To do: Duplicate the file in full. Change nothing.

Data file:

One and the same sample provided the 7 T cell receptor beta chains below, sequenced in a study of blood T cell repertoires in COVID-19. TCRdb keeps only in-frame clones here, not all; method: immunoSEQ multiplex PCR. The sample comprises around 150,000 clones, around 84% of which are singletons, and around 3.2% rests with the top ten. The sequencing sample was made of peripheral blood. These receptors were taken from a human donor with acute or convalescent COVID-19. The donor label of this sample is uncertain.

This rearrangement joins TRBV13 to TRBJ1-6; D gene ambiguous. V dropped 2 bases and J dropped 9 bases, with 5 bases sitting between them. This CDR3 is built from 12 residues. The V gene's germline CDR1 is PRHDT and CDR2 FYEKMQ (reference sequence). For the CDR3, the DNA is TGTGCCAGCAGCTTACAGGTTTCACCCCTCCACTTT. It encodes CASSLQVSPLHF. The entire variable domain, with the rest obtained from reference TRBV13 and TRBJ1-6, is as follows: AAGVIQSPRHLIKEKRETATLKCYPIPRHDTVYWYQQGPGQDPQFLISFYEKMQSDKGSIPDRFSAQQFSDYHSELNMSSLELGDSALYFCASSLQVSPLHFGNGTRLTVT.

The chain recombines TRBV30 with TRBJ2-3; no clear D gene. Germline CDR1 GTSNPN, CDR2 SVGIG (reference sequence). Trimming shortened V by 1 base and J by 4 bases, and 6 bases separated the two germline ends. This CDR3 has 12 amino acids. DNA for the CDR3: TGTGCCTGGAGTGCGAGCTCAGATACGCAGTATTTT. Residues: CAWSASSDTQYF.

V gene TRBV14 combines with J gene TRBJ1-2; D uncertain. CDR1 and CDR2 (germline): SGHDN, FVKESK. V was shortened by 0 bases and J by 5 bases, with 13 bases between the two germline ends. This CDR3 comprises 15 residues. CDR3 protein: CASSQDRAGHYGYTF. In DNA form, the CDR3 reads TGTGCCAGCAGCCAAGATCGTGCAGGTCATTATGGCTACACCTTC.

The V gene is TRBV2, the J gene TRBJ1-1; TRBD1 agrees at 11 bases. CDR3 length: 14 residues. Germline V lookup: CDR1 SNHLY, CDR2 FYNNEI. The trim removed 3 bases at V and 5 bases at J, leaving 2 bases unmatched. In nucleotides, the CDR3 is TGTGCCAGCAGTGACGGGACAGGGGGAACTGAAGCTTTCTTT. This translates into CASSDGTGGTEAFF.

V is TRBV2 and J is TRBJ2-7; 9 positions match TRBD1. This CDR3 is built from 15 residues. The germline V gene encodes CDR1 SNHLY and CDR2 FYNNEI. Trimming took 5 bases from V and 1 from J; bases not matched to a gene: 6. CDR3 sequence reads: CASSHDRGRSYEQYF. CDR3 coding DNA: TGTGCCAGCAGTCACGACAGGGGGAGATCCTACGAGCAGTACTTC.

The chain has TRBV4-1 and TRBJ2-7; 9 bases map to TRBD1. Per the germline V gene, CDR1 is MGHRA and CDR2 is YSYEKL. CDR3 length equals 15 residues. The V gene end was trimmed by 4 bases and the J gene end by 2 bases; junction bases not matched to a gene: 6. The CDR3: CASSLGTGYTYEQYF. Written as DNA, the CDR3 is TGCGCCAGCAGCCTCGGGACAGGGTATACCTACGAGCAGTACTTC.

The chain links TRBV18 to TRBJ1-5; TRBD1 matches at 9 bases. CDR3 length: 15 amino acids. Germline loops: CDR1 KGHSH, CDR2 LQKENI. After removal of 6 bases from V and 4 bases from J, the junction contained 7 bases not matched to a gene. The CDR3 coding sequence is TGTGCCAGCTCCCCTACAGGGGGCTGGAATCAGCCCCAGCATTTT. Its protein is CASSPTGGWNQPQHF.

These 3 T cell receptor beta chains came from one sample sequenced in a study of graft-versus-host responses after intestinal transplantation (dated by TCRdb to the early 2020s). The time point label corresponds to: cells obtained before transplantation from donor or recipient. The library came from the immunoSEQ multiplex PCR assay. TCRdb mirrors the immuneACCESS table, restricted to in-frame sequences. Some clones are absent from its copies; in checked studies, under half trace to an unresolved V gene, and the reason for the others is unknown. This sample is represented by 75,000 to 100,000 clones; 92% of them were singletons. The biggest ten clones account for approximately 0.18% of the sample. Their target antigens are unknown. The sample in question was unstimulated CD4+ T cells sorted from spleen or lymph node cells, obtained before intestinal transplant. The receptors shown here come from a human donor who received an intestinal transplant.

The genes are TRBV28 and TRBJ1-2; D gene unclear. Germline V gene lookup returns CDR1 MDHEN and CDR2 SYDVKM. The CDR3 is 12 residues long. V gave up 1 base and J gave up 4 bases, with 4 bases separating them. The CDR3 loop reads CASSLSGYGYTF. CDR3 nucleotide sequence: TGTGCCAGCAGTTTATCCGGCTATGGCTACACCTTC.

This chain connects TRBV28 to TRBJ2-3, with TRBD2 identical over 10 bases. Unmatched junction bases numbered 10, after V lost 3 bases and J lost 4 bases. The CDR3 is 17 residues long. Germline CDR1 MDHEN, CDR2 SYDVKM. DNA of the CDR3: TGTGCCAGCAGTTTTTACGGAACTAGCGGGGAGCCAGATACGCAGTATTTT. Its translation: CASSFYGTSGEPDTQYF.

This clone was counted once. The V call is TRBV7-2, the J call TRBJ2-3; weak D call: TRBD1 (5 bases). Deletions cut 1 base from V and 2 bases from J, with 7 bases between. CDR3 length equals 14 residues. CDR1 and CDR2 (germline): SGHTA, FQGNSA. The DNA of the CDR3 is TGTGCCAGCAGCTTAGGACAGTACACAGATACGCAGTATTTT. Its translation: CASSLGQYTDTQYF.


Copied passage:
One and the same sample provided the 7 T cell receptor beta chains below, sequenced in a study of blood T cell repertoires in COVID-19. TCRdb keeps only in-frame clones here, not all; method: immunoSEQ multiplex PCR. The sample comprises around 150,000 clones, around 84% of which are singletons, and around 3.2% rests with the top ten. The sequencing sample was made of peripheral blood. These receptors were taken from a human donor with acute or convalescent COVID-19. The donor label of this sample is uncertain.

This rearrangement joins TRBV13 to TRBJ1-6; D gene ambiguous. V dropped 2 bases and J dropped 9 bases, with 5 bases sitting between them. This CDR3 is built from 12 residues. The V gene's germline CDR1 is PRHDT and CDR2 FYEKMQ (reference sequence). For the CDR3, the DNA is TGTGCCAGCAGCTTACAGGTTTCACCCCTCCACTTT. It encodes CASSLQVSPLHF. The entire variable domain, with the rest obtained from reference TRBV13 and TRBJ1-6, is as follows: AAGVIQSPRHLIKEKRETATLKCYPIPRHDTVYWYQQGPGQDPQFLISFYEKMQSDKGSIPDRFSAQQFSDYHSELNMSSLELGDSALYFCASSLQVSPLHFGNGTRLTVT.

The chain recombines TRBV30 with TRBJ2-3; no clear D gene. Germline CDR1 GTSNPN, CDR2 SVGIG (reference sequence). Trimming shortened V by 1 base and J by 4 bases, and 6 bases separated the two germline ends. This CDR3 has 12 amino acids. DNA for the CDR3: TGTGCCTGGAGTGCGAGCTCAGATACGCAGTATTTT. Residues: CAWSASSDTQYF.

V gene TRBV14 combines with J gene TRBJ1-2; D uncertain. CDR1 and CDR2 (germline): SGHDN, FVKESK. V was shortened by 0 bases and J by 5 bases, with 13 bases between the two germline ends. This CDR3 comprises 15 residues. CDR3 protein: CASSQDRAGHYGYTF. In DNA form, the CDR3 reads TGTGCCAGCAGCCAAGATCGTGCAGGTCATTATGGCTACACCTTC.

The V gene is TRBV2, the J gene TRBJ1-1; TRBD1 agrees at 11 bases. CDR3 length: 14 residues. Germline V lookup: CDR1 SNHLY, CDR2 FYNNEI. The trim removed 3 bases at V and 5 bases at J, leaving 2 bases unmatched. In nucleotides, the CDR3 is TGTGCCAGCAGTGACGGGACAGGGGGAACTGAAGCTTTCTTT. This translates into CASSDGTGGTEAFF.

V is TRBV2 and J is TRBJ2-7; 9 positions match TRBD1. This CDR3 is built from 15 residues. The germline V gene encodes CDR1 SNHLY and CDR2 FYNNEI. Trimming took 5 bases from V and 1 from J; bases not matched to a gene: 6. CDR3 sequence reads: CASSHDRGRSYEQYF. CDR3 coding DNA: TGTGCCAGCAGTCACGACAGGGGGAGATCCTACGAGCAGTACTTC.

The chain has TRBV4-1 and TRBJ2-7; 9 bases map to TRBD1. Per the germline V gene, CDR1 is MGHRA and CDR2 is YSYEKL. CDR3 length equals 15 residues. The V gene end was trimmed by 4 bases and the J gene end by 2 bases; junction bases not matched to a gene: 6. The CDR3: CASSLGTGYTYEQYF. Written as DNA, the CDR3 is TGCGCCAGCAGCCTCGGGACAGGGTATACCTACGAGCAGTACTTC.

The chain links TRBV18 to TRBJ1-5; TRBD1 matches at 9 bases. CDR3 length: 15 amino acids. Germline loops: CDR1 KGHSH, CDR2 LQKENI. After removal of 6 bases from V and 4 bases from J, the junction contained 7 bases not matched to a gene. The CDR3 coding sequence is TGTGCCAGCTCCCCTACAGGGGGCTGGAATCAGCCCCAGCATTTT. Its protein is CASSPTGGWNQPQHF.

These 3 T cell receptor beta chains came from one sample sequenced in a study of graft-versus-host responses after intestinal transplantation (dated by TCRdb to the early 2020s). The time point label corresponds to: cells obtained before transplantation from donor or recipient. The library came from the immunoSEQ multiplex PCR assay. TCRdb mirrors the immuneACCESS table, restricted to in-frame sequences. Some clones are absent from its copies; in checked studies, under half trace to an unresolved V gene, and the reason for the others is unknown. This sample is represented by 75,000 to 100,000 clones; 92% of them were singletons. The biggest ten clones account for approximately 0.18% of the sample. Their target antigens are unknown. The sample in question was unstimulated CD4+ T cells sorted from spleen or lymph node cells, obtained before intestinal transplant. The receptors shown here come from a human donor who received an intestinal transplant.

The genes are TRBV28 and TRBJ1-2; D gene unclear. Germline V gene lookup returns CDR1 MDHEN and CDR2 SYDVKM. The CDR3 is 12 residues long. V gave up 1 base and J gave up 4 bases, with 4 bases separating them. The CDR3 loop reads CASSLSGYGYTF. CDR3 nucleotide sequence: TGTGCCAGCAGTTTATCCGGCTATGGCTACACCTTC.

This chain connects TRBV28 to TRBJ2-3, with TRBD2 identical over 10 bases. Unmatched junction bases numbered 10, after V lost 3 bases and J lost 4 bases. The CDR3 is 17 residues long. Germline CDR1 MDHEN, CDR2 SYDVKM. DNA of the CDR3: TGTGCCAGCAGTTTTTACGGAACTAGCGGGGAGCCAGATACGCAGTATTTT. Its translation: CASSFYGTSGEPDTQYF.

This clone was counted once. The V call is TRBV7-2, the J call TRBJ2-3; weak D call: TRBD1 (5 bases). Deletions cut 1 base from V and 2 bases from J, with 7 bases between. CDR3 length equals 14 residues. CDR1 and CDR2 (germline): SGHTA, FQGNSA. The DNA of the CDR3 is TGTGCCAGCAGCTTAGGACAGTACACAGATACGCAGTATTTT. Its translation: CASSLGQYTDTQYF.